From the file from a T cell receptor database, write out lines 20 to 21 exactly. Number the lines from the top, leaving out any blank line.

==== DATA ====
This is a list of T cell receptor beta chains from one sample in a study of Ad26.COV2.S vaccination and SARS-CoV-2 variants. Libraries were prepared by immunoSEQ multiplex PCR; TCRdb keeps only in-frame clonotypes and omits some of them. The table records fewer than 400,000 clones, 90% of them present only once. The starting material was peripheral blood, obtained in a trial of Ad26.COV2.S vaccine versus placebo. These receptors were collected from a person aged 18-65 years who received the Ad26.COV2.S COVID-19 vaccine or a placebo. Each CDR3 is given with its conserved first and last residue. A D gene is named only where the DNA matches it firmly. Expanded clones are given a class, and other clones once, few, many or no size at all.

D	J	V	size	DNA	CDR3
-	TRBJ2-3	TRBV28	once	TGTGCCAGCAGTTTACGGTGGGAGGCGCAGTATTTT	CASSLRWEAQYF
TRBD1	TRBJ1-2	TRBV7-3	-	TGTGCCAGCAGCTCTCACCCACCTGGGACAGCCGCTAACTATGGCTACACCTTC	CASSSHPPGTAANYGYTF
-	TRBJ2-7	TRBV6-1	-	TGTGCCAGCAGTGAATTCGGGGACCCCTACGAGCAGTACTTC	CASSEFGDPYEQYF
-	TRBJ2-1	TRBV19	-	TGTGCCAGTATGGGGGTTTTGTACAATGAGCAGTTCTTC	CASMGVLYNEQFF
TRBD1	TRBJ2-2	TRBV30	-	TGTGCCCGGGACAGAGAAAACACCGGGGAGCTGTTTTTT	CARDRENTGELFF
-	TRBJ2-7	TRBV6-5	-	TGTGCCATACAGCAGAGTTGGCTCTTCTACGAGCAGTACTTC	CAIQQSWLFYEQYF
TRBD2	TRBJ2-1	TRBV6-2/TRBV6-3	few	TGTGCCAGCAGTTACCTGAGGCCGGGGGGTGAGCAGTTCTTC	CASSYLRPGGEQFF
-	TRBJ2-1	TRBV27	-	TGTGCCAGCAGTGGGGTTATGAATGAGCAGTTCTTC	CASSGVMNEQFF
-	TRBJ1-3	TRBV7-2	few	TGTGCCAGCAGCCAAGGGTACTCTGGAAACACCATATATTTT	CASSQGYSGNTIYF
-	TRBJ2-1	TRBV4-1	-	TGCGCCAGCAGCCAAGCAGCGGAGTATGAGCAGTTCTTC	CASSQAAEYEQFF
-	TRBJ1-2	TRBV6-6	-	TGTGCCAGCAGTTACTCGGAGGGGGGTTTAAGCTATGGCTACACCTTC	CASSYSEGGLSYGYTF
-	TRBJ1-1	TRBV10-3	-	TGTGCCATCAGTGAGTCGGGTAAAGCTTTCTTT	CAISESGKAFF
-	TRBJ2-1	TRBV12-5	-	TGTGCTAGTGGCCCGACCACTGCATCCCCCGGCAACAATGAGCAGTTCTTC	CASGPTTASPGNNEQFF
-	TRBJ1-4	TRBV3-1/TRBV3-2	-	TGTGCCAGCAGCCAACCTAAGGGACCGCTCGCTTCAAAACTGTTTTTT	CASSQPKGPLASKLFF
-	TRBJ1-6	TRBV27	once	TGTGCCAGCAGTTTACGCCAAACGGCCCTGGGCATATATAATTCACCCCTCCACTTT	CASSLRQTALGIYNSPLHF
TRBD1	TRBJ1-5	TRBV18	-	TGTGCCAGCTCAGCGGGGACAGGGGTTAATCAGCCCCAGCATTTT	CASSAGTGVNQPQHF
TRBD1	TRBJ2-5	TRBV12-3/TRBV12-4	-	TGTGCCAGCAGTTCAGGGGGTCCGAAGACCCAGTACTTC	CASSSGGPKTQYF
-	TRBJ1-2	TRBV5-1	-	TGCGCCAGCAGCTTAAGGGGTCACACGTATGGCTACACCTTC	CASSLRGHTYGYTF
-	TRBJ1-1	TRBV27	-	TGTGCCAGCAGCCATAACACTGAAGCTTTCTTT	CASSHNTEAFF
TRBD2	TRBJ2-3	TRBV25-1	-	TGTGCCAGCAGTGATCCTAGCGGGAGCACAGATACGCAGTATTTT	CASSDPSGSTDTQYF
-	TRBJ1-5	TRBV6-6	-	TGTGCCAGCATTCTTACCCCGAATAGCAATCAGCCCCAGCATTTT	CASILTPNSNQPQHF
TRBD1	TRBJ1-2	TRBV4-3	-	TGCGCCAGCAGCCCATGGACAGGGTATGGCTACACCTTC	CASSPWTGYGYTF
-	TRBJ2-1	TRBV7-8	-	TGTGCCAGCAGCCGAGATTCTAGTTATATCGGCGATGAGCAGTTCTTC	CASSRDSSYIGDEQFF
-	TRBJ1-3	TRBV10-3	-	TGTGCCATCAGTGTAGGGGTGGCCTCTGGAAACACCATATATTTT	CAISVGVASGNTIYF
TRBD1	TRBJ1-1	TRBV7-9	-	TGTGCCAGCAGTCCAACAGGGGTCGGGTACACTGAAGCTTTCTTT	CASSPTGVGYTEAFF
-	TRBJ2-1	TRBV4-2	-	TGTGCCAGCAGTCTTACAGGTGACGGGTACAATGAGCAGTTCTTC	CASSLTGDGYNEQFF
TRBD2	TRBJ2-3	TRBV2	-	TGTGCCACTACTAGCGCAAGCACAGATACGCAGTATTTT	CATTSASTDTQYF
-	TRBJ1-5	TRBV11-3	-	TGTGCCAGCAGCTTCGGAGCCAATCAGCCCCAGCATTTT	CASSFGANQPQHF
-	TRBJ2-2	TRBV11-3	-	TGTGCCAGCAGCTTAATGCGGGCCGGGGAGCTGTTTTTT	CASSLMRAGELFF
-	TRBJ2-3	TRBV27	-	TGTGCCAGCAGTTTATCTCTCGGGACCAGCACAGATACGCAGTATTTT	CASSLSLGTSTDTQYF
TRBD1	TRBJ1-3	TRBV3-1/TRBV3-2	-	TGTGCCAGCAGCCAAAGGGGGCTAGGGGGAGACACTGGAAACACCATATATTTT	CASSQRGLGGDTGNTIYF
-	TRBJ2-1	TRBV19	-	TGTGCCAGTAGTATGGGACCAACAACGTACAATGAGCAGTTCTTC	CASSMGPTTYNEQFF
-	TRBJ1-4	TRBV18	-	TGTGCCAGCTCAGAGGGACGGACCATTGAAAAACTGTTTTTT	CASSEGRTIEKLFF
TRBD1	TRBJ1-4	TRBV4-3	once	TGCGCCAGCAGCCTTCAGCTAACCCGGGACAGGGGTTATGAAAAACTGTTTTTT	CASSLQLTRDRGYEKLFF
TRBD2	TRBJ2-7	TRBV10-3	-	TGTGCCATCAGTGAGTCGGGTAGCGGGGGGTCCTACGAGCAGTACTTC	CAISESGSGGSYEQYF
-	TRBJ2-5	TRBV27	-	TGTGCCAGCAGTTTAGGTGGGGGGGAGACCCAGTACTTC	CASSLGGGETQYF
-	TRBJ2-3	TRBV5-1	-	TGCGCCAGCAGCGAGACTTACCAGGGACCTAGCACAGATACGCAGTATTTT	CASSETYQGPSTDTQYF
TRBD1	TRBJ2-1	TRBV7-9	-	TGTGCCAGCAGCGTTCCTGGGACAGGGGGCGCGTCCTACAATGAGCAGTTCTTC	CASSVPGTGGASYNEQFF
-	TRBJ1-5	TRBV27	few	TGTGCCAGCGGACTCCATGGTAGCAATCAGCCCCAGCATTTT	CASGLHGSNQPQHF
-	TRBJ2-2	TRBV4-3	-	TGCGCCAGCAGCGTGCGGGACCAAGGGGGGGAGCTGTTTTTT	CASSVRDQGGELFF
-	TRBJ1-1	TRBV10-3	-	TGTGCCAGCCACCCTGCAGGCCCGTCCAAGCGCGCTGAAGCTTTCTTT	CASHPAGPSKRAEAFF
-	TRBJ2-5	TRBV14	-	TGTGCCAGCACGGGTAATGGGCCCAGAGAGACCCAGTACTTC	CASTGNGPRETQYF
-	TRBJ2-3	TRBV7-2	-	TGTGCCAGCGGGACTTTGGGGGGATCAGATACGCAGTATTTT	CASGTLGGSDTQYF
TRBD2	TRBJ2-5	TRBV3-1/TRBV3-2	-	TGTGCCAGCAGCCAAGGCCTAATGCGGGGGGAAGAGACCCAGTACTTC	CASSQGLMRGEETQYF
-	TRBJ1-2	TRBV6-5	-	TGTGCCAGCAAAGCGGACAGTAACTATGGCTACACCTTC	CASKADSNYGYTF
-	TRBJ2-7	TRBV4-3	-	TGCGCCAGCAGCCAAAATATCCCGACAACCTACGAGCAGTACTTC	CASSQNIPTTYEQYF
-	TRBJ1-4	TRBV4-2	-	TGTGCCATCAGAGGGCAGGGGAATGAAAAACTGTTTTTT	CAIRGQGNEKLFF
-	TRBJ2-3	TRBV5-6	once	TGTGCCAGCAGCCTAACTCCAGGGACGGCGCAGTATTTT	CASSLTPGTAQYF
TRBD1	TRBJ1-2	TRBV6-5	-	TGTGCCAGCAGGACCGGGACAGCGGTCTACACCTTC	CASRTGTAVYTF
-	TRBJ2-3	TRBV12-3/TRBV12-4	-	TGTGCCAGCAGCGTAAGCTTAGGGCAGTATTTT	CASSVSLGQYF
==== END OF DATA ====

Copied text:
-	TRBJ1-2	TRBV5-1	-	TGCGCCAGCAGCTTAAGGGGTCACACGTATGGCTACACCTTC	CASSLRGHTYGYTF
-	TRBJ1-1	TRBV27	-	TGTGCCAGCAGCCATAACACTGAAGCTTTCTTT	CASSHNTEAFF